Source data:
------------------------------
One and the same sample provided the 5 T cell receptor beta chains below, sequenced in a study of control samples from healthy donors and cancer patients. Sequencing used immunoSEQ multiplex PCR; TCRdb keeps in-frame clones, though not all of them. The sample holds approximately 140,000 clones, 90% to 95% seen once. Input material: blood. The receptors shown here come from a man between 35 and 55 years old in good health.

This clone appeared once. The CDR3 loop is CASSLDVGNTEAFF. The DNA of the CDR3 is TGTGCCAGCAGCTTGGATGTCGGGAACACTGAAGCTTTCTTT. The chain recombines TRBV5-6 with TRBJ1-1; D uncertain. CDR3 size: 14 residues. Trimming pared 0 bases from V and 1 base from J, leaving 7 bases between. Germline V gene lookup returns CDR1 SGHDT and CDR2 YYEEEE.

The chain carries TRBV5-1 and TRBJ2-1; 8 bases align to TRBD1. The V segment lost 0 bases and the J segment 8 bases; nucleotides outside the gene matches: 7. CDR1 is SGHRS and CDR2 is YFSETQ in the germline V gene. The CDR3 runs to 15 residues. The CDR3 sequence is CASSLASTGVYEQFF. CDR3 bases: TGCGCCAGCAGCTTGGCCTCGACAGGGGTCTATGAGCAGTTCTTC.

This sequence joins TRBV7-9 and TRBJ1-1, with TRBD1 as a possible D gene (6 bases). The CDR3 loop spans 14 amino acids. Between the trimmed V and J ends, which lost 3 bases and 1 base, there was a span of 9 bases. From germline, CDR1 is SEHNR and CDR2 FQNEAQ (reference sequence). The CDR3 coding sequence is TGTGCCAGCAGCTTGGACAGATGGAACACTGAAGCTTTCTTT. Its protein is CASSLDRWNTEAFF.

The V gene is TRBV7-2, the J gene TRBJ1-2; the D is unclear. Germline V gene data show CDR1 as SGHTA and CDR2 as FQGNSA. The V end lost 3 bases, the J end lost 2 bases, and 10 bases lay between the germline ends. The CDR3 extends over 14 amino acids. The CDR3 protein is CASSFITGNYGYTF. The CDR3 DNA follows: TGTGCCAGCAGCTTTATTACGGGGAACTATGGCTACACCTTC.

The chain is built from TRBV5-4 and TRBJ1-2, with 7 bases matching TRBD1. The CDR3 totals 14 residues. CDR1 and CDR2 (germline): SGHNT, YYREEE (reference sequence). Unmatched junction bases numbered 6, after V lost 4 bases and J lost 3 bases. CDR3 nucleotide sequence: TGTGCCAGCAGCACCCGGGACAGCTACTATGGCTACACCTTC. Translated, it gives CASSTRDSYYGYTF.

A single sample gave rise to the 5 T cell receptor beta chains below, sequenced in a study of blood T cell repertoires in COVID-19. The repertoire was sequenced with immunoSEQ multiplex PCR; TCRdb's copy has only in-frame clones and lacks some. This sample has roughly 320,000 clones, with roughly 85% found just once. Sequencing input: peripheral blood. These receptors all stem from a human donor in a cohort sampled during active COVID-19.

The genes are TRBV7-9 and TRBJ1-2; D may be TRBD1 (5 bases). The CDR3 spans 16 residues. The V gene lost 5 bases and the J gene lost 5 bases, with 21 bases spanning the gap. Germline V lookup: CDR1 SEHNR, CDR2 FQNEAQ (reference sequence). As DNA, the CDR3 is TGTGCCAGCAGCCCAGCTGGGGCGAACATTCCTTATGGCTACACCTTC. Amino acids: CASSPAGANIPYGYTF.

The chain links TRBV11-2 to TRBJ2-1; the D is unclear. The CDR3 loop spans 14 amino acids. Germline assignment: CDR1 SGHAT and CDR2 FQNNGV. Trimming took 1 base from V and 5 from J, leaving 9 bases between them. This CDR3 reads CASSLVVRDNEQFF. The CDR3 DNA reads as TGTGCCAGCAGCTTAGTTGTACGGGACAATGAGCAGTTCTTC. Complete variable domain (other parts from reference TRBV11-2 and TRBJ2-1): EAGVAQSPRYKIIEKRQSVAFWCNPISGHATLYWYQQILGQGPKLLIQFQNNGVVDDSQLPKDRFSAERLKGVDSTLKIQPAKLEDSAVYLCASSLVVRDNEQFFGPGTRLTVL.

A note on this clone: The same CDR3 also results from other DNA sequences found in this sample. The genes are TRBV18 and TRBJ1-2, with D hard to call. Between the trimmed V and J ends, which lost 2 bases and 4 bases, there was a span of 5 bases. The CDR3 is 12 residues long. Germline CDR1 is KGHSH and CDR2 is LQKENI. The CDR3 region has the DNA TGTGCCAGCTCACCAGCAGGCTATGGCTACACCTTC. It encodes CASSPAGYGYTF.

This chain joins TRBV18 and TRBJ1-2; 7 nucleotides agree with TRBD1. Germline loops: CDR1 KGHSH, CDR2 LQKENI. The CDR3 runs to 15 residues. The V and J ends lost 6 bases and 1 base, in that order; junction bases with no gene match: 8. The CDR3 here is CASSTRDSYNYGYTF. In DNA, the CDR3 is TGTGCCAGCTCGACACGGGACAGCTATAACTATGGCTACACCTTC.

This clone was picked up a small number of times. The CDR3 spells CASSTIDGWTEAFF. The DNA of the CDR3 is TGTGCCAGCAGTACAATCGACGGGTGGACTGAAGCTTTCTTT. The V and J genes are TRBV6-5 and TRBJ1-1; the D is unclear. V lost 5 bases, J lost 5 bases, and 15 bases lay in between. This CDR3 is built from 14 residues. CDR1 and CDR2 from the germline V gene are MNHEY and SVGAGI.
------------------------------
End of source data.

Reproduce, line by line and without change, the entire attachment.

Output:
One and the same sample provided the 5 T cell receptor beta chains below, sequenced in a study of control samples from healthy donors and cancer patients. Sequencing used immunoSEQ multiplex PCR; TCRdb keeps in-frame clones, though not all of them. The sample holds approximately 140,000 clones, 90% to 95% seen once. Input material: blood. The receptors shown here come from a man between 35 and 55 years old in good health.

This clone appeared once. The CDR3 loop is CASSLDVGNTEAFF. The DNA of the CDR3 is TGTGCCAGCAGCTTGGATGTCGGGAACACTGAAGCTTTCTTT. The chain recombines TRBV5-6 with TRBJ1-1; D uncertain. CDR3 size: 14 residues. Trimming pared 0 bases from V and 1 base from J, leaving 7 bases between. Germline V gene lookup returns CDR1 SGHDT and CDR2 YYEEEE.

The chain carries TRBV5-1 and TRBJ2-1; 8 bases align to TRBD1. The V segment lost 0 bases and the J segment 8 bases; nucleotides outside the gene matches: 7. CDR1 is SGHRS and CDR2 is YFSETQ in the germline V gene. The CDR3 runs to 15 residues. The CDR3 sequence is CASSLASTGVYEQFF. CDR3 bases: TGCGCCAGCAGCTTGGCCTCGACAGGGGTCTATGAGCAGTTCTTC.

This sequence joins TRBV7-9 and TRBJ1-1, with TRBD1 as a possible D gene (6 bases). The CDR3 loop spans 14 amino acids. Between the trimmed V and J ends, which lost 3 bases and 1 base, there was a span of 9 bases. From germline, CDR1 is SEHNR and CDR2 FQNEAQ (reference sequence). The CDR3 coding sequence is TGTGCCAGCAGCTTGGACAGATGGAACACTGAAGCTTTCTTT. Its protein is CASSLDRWNTEAFF.

The V gene is TRBV7-2, the J gene TRBJ1-2; the D is unclear. Germline V gene data show CDR1 as SGHTA and CDR2 as FQGNSA. The V end lost 3 bases, the J end lost 2 bases, and 10 bases lay between the germline ends. The CDR3 extends over 14 amino acids. The CDR3 protein is CASSFITGNYGYTF. The CDR3 DNA follows: TGTGCCAGCAGCTTTATTACGGGGAACTATGGCTACACCTTC.

The chain is built from TRBV5-4 and TRBJ1-2, with 7 bases matching TRBD1. The CDR3 totals 14 residues. CDR1 and CDR2 (germline): SGHNT, YYREEE (reference sequence). Unmatched junction bases numbered 6, after V lost 4 bases and J lost 3 bases. CDR3 nucleotide sequence: TGTGCCAGCAGCACCCGGGACAGCTACTATGGCTACACCTTC. Translated, it gives CASSTRDSYYGYTF.

A single sample gave rise to the 5 T cell receptor beta chains below, sequenced in a study of blood T cell repertoires in COVID-19. The repertoire was sequenced with immunoSEQ multiplex PCR; TCRdb's copy has only in-frame clones and lacks some. This sample has roughly 320,000 clones, with roughly 85% found just once. Sequencing input: peripheral blood. These receptors all stem from a human donor in a cohort sampled during active COVID-19.

The genes are TRBV7-9 and TRBJ1-2; D may be TRBD1 (5 bases). The CDR3 spans 16 residues. The V gene lost 5 bases and the J gene lost 5 bases, with 21 bases spanning the gap. Germline V lookup: CDR1 SEHNR, CDR2 FQNEAQ (reference sequence). As DNA, the CDR3 is TGTGCCAGCAGCCCAGCTGGGGCGAACATTCCTTATGGCTACACCTTC. Amino acids: CASSPAGANIPYGYTF.

The chain links TRBV11-2 to TRBJ2-1; the D is unclear. The CDR3 loop spans 14 amino acids. Germline assignment: CDR1 SGHAT and CDR2 FQNNGV. Trimming took 1 base from V and 5 from J, leaving 9 bases between them. This CDR3 reads CASSLVVRDNEQFF. The CDR3 DNA reads as TGTGCCAGCAGCTTAGTTGTACGGGACAATGAGCAGTTCTTC. Complete variable domain (other parts from reference TRBV11-2 and TRBJ2-1): EAGVAQSPRYKIIEKRQSVAFWCNPISGHATLYWYQQILGQGPKLLIQFQNNGVVDDSQLPKDRFSAERLKGVDSTLKIQPAKLEDSAVYLCASSLVVRDNEQFFGPGTRLTVL.

A note on this clone: The same CDR3 also results from other DNA sequences found in this sample. The genes are TRBV18 and TRBJ1-2, with D hard to call. Between the trimmed V and J ends, which lost 2 bases and 4 bases, there was a span of 5 bases. The CDR3 is 12 residues long. Germline CDR1 is KGHSH and CDR2 is LQKENI. The CDR3 region has the DNA TGTGCCAGCTCACCAGCAGGCTATGGCTACACCTTC. It encodes CASSPAGYGYTF.

This chain joins TRBV18 and TRBJ1-2; 7 nucleotides agree with TRBD1. Germline loops: CDR1 KGHSH, CDR2 LQKENI. The CDR3 runs to 15 residues. The V and J ends lost 6 bases and 1 base, in that order; junction bases with no gene match: 8. The CDR3 here is CASSTRDSYNYGYTF. In DNA, the CDR3 is TGTGCCAGCTCGACACGGGACAGCTATAACTATGGCTACACCTTC.

This clone was picked up a small number of times. The CDR3 spells CASSTIDGWTEAFF. The DNA of the CDR3 is TGTGCCAGCAGTACAATCGACGGGTGGACTGAAGCTTTCTTT. The V and J genes are TRBV6-5 and TRBJ1-1; the D is unclear. V lost 5 bases, J lost 5 bases, and 15 bases lay in between. This CDR3 is built from 14 residues. CDR1 and CDR2 from the germline V gene are MNHEY and SVGAGI.